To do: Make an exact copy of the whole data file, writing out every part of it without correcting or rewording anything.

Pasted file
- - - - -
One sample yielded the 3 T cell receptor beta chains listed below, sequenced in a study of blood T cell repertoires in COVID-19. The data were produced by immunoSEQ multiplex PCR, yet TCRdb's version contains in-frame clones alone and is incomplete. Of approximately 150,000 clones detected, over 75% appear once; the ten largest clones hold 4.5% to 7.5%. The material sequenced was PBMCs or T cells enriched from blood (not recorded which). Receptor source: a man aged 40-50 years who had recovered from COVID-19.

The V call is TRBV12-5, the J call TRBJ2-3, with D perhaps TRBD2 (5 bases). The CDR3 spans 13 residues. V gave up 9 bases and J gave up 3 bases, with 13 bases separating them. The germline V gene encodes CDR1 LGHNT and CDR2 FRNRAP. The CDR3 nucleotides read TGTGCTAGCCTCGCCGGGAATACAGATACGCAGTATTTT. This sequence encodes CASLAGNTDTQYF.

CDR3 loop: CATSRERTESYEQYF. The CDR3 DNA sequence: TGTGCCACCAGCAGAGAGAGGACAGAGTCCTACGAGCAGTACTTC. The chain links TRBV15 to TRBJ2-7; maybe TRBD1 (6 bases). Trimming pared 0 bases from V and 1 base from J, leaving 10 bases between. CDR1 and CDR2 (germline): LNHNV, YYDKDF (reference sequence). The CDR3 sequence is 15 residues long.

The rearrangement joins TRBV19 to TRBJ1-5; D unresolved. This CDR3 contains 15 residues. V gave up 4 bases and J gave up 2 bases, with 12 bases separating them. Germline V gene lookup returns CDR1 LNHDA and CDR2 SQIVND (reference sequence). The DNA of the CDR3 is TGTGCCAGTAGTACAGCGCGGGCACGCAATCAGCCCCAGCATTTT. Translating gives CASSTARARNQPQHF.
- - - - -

One sample yielded the 3 T cell receptor beta chains listed below, sequenced in a study of blood T cell repertoires in COVID-19. The data were produced by immunoSEQ multiplex PCR, yet TCRdb's version contains in-frame clones alone and is incomplete. Of approximately 150,000 clones detected, over 75% appear once; the ten largest clones hold 4.5% to 7.5%. The material sequenced was PBMCs or T cells enriched from blood (not recorded which). Receptor source: a man aged 40-50 years who had recovered from COVID-19.

The V call is TRBV12-5, the J call TRBJ2-3, with D perhaps TRBD2 (5 bases). The CDR3 spans 13 residues. V gave up 9 bases and J gave up 3 bases, with 13 bases separating them. The germline V gene encodes CDR1 LGHNT and CDR2 FRNRAP. The CDR3 nucleotides read TGTGCTAGCCTCGCCGGGAATACAGATACGCAGTATTTT. This sequence encodes CASLAGNTDTQYF.

CDR3 loop: CATSRERTESYEQYF. The CDR3 DNA sequence: TGTGCCACCAGCAGAGAGAGGACAGAGTCCTACGAGCAGTACTTC. The chain links TRBV15 to TRBJ2-7; maybe TRBD1 (6 bases). Trimming pared 0 bases from V and 1 base from J, leaving 10 bases between. CDR1 and CDR2 (germline): LNHNV, YYDKDF (reference sequence). The CDR3 sequence is 15 residues long.

The rearrangement joins TRBV19 to TRBJ1-5; D unresolved. This CDR3 contains 15 residues. V gave up 4 bases and J gave up 2 bases, with 12 bases separating them. Germline V gene lookup returns CDR1 LNHDA and CDR2 SQIVND (reference sequence). The DNA of the CDR3 is TGTGCCAGTAGTACAGCGCGGGCACGCAATCAGCCCCAGCATTTT. Translating gives CASSTARARNQPQHF.